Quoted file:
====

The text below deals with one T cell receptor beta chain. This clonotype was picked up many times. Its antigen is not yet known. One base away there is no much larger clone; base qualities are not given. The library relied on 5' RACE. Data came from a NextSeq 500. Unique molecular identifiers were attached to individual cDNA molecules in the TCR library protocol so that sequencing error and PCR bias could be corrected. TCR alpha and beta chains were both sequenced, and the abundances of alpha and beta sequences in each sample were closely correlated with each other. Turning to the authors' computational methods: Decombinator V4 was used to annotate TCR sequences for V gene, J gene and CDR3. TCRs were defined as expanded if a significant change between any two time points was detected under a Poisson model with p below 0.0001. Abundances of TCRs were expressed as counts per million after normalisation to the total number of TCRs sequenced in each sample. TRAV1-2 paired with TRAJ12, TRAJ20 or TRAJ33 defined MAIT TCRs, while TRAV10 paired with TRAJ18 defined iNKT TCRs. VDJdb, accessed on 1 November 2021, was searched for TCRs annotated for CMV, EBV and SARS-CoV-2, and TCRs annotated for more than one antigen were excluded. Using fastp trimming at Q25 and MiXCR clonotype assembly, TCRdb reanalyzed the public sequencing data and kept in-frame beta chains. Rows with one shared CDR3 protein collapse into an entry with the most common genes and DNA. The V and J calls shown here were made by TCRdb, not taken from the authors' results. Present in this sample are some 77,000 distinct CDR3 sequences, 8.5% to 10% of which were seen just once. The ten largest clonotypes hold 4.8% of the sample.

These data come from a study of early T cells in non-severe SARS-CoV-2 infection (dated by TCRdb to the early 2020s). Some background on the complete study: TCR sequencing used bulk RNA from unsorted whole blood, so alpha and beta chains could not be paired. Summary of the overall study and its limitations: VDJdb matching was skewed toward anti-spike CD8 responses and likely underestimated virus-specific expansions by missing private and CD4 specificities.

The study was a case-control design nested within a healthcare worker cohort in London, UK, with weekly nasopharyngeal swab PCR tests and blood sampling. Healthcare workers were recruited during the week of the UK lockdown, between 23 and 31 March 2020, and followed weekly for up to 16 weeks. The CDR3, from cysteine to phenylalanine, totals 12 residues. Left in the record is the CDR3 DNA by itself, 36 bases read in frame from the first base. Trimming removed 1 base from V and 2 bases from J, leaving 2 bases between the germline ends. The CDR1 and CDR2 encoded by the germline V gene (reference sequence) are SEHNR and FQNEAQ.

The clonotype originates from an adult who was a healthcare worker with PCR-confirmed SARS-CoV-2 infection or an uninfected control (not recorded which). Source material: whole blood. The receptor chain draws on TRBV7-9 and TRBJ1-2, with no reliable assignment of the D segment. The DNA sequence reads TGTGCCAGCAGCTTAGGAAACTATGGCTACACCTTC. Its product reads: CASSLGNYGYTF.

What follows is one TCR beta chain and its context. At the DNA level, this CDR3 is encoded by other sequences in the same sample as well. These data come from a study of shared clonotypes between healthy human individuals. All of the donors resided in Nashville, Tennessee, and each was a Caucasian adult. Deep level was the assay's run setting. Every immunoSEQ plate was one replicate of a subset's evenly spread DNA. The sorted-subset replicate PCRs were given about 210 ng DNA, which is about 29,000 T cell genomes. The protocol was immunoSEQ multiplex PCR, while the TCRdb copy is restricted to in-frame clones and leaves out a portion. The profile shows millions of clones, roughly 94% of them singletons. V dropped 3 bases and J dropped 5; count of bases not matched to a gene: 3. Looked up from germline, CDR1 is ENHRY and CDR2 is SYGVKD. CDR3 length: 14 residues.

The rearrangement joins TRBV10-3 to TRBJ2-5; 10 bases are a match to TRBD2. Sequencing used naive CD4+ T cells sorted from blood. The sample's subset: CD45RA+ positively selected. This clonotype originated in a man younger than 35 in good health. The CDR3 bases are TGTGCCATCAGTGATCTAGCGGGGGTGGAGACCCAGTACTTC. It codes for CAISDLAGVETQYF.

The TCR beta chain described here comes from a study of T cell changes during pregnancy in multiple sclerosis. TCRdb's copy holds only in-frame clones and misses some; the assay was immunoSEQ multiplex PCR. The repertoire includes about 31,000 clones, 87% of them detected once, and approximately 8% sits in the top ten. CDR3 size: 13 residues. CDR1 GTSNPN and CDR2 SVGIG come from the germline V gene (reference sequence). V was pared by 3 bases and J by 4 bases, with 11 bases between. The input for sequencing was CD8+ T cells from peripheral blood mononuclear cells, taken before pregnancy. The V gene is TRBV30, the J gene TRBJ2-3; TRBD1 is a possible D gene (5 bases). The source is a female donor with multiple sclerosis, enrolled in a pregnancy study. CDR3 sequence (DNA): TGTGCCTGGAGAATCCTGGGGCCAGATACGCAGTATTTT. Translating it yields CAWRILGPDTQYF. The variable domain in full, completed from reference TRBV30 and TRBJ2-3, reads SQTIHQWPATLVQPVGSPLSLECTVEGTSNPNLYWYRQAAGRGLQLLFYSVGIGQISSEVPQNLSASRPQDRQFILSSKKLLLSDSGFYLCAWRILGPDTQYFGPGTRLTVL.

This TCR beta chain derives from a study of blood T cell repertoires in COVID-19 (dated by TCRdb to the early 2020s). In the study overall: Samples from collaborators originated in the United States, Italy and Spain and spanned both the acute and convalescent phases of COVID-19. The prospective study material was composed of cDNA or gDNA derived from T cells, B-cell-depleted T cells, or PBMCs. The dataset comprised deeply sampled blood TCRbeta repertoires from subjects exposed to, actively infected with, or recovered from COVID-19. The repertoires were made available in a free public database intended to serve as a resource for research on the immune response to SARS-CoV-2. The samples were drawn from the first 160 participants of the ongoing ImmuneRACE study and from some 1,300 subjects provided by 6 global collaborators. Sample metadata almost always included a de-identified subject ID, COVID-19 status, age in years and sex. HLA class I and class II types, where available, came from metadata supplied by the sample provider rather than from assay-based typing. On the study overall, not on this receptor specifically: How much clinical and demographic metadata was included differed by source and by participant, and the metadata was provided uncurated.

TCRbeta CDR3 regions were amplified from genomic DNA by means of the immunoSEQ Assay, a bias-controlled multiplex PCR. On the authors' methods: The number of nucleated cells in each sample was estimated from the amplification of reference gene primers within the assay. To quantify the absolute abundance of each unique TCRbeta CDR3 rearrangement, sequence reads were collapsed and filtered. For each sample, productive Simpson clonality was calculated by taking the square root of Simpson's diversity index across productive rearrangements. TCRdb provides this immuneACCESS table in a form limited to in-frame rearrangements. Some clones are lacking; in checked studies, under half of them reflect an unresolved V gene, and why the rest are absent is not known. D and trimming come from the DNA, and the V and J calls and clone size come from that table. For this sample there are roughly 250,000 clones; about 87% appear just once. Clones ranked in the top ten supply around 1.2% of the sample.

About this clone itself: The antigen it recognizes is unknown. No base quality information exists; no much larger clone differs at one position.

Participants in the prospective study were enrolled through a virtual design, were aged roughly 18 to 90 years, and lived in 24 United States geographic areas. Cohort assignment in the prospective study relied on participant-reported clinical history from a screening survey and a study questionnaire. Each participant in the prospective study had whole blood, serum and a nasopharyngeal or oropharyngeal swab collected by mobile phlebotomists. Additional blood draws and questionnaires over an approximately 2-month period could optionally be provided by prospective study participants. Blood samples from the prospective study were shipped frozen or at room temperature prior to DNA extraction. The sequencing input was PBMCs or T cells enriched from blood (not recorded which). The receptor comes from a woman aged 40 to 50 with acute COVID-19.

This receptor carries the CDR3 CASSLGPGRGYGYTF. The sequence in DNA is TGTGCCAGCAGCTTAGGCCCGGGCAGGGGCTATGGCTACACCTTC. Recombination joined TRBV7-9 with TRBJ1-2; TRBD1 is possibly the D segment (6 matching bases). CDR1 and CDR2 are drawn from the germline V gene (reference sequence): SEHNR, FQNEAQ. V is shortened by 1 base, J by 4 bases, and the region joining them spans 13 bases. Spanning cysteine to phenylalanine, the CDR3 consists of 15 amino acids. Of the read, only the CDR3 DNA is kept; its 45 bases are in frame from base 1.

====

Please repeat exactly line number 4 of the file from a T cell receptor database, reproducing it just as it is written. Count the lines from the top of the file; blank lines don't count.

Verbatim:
The clonotype originates from an adult who was a healthcare worker with PCR-confirmed SARS-CoV-2 infection or an uninfected control (not recorded which). Source material: whole blood. The receptor chain draws on TRBV7-9 and TRBJ1-2, with no reliable assignment of the D segment. The DNA sequence reads TGTGCCAGCAGCTTAGGAAACTATGGCTACACCTTC. Its product reads: CASSLGNYGYTF.